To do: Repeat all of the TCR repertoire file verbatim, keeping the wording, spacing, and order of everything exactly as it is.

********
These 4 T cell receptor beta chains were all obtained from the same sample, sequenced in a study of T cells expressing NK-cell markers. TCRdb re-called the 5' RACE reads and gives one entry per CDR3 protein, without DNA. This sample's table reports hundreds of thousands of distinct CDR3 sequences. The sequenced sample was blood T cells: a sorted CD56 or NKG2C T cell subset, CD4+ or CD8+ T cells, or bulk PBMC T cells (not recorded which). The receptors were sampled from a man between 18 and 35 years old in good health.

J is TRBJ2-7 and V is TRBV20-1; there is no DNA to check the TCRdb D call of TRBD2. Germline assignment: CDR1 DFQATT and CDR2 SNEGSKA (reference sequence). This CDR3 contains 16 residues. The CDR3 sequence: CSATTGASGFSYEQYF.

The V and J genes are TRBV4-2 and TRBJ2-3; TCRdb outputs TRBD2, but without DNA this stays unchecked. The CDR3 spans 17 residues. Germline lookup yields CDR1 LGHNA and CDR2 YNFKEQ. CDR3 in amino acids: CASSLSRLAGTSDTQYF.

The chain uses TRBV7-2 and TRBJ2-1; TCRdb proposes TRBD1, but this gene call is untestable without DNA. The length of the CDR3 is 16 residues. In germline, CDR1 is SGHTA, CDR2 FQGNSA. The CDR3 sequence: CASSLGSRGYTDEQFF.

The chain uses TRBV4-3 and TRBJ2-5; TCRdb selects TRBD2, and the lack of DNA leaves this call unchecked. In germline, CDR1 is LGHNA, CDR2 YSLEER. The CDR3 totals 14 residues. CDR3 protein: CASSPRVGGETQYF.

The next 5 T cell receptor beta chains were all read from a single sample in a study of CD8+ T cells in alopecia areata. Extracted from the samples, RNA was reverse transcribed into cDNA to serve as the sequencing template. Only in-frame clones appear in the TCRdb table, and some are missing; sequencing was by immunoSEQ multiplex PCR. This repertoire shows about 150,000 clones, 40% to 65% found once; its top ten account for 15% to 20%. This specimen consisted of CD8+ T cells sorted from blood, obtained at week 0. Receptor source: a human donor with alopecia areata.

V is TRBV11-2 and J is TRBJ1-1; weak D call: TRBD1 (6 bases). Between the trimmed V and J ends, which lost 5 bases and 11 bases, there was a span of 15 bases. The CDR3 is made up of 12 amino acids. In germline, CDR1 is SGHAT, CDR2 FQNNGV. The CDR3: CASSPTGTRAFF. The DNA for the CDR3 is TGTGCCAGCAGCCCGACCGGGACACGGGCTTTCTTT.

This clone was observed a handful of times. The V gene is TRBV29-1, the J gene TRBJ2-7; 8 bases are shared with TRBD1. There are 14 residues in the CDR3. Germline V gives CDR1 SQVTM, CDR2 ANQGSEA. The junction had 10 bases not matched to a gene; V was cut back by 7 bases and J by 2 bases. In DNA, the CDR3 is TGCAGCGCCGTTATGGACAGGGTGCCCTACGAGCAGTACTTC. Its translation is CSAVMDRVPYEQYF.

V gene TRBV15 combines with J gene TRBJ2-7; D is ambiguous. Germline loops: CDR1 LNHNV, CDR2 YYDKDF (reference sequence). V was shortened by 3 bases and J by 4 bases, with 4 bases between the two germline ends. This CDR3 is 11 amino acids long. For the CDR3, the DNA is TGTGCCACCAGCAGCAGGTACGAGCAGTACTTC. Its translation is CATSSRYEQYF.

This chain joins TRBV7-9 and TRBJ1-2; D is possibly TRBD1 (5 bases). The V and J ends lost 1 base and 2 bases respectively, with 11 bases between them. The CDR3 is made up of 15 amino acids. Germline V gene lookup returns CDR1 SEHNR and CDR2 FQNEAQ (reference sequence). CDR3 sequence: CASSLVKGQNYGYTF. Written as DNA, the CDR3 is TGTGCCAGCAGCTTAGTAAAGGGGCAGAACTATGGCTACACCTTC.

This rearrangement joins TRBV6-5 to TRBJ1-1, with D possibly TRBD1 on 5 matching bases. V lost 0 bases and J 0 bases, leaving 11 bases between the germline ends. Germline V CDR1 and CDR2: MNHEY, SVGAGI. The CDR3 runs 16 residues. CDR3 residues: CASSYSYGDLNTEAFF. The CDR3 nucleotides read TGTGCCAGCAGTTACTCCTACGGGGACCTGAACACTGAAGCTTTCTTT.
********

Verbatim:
These 4 T cell receptor beta chains were all obtained from the same sample, sequenced in a study of T cells expressing NK-cell markers. TCRdb re-called the 5' RACE reads and gives one entry per CDR3 protein, without DNA. This sample's table reports hundreds of thousands of distinct CDR3 sequences. The sequenced sample was blood T cells: a sorted CD56 or NKG2C T cell subset, CD4+ or CD8+ T cells, or bulk PBMC T cells (not recorded which). The receptors were sampled from a man between 18 and 35 years old in good health.

J is TRBJ2-7 and V is TRBV20-1; there is no DNA to check the TCRdb D call of TRBD2. Germline assignment: CDR1 DFQATT and CDR2 SNEGSKA (reference sequence). This CDR3 contains 16 residues. The CDR3 sequence: CSATTGASGFSYEQYF.

The V and J genes are TRBV4-2 and TRBJ2-3; TCRdb outputs TRBD2, but without DNA this stays unchecked. The CDR3 spans 17 residues. Germline lookup yields CDR1 LGHNA and CDR2 YNFKEQ. CDR3 in amino acids: CASSLSRLAGTSDTQYF.

The chain uses TRBV7-2 and TRBJ2-1; TCRdb proposes TRBD1, but this gene call is untestable without DNA. The length of the CDR3 is 16 residues. In germline, CDR1 is SGHTA, CDR2 FQGNSA. The CDR3 sequence: CASSLGSRGYTDEQFF.

The chain uses TRBV4-3 and TRBJ2-5; TCRdb selects TRBD2, and the lack of DNA leaves this call unchecked. In germline, CDR1 is LGHNA, CDR2 YSLEER. The CDR3 totals 14 residues. CDR3 protein: CASSPRVGGETQYF.

The next 5 T cell receptor beta chains were all read from a single sample in a study of CD8+ T cells in alopecia areata. Extracted from the samples, RNA was reverse transcribed into cDNA to serve as the sequencing template. Only in-frame clones appear in the TCRdb table, and some are missing; sequencing was by immunoSEQ multiplex PCR. This repertoire shows about 150,000 clones, 40% to 65% found once; its top ten account for 15% to 20%. This specimen consisted of CD8+ T cells sorted from blood, obtained at week 0. Receptor source: a human donor with alopecia areata.

V is TRBV11-2 and J is TRBJ1-1; weak D call: TRBD1 (6 bases). Between the trimmed V and J ends, which lost 5 bases and 11 bases, there was a span of 15 bases. The CDR3 is made up of 12 amino acids. In germline, CDR1 is SGHAT, CDR2 FQNNGV. The CDR3: CASSPTGTRAFF. The DNA for the CDR3 is TGTGCCAGCAGCCCGACCGGGACACGGGCTTTCTTT.

This clone was observed a handful of times. The V gene is TRBV29-1, the J gene TRBJ2-7; 8 bases are shared with TRBD1. There are 14 residues in the CDR3. Germline V gives CDR1 SQVTM, CDR2 ANQGSEA. The junction had 10 bases not matched to a gene; V was cut back by 7 bases and J by 2 bases. In DNA, the CDR3 is TGCAGCGCCGTTATGGACAGGGTGCCCTACGAGCAGTACTTC. Its translation is CSAVMDRVPYEQYF.

V gene TRBV15 combines with J gene TRBJ2-7; D is ambiguous. Germline loops: CDR1 LNHNV, CDR2 YYDKDF (reference sequence). V was shortened by 3 bases and J by 4 bases, with 4 bases between the two germline ends. This CDR3 is 11 amino acids long. For the CDR3, the DNA is TGTGCCACCAGCAGCAGGTACGAGCAGTACTTC. Its translation is CATSSRYEQYF.

This chain joins TRBV7-9 and TRBJ1-2; D is possibly TRBD1 (5 bases). The V and J ends lost 1 base and 2 bases respectively, with 11 bases between them. The CDR3 is made up of 15 amino acids. Germline V gene lookup returns CDR1 SEHNR and CDR2 FQNEAQ (reference sequence). CDR3 sequence: CASSLVKGQNYGYTF. Written as DNA, the CDR3 is TGTGCCAGCAGCTTAGTAAAGGGGCAGAACTATGGCTACACCTTC.

This rearrangement joins TRBV6-5 to TRBJ1-1, with D possibly TRBD1 on 5 matching bases. V lost 0 bases and J 0 bases, leaving 11 bases between the germline ends. Germline V CDR1 and CDR2: MNHEY, SVGAGI. The CDR3 runs 16 residues. CDR3 residues: CASSYSYGDLNTEAFF. The CDR3 nucleotides read TGTGCCAGCAGTTACTCCTACGGGGACCTGAACACTGAAGCTTTCTTT.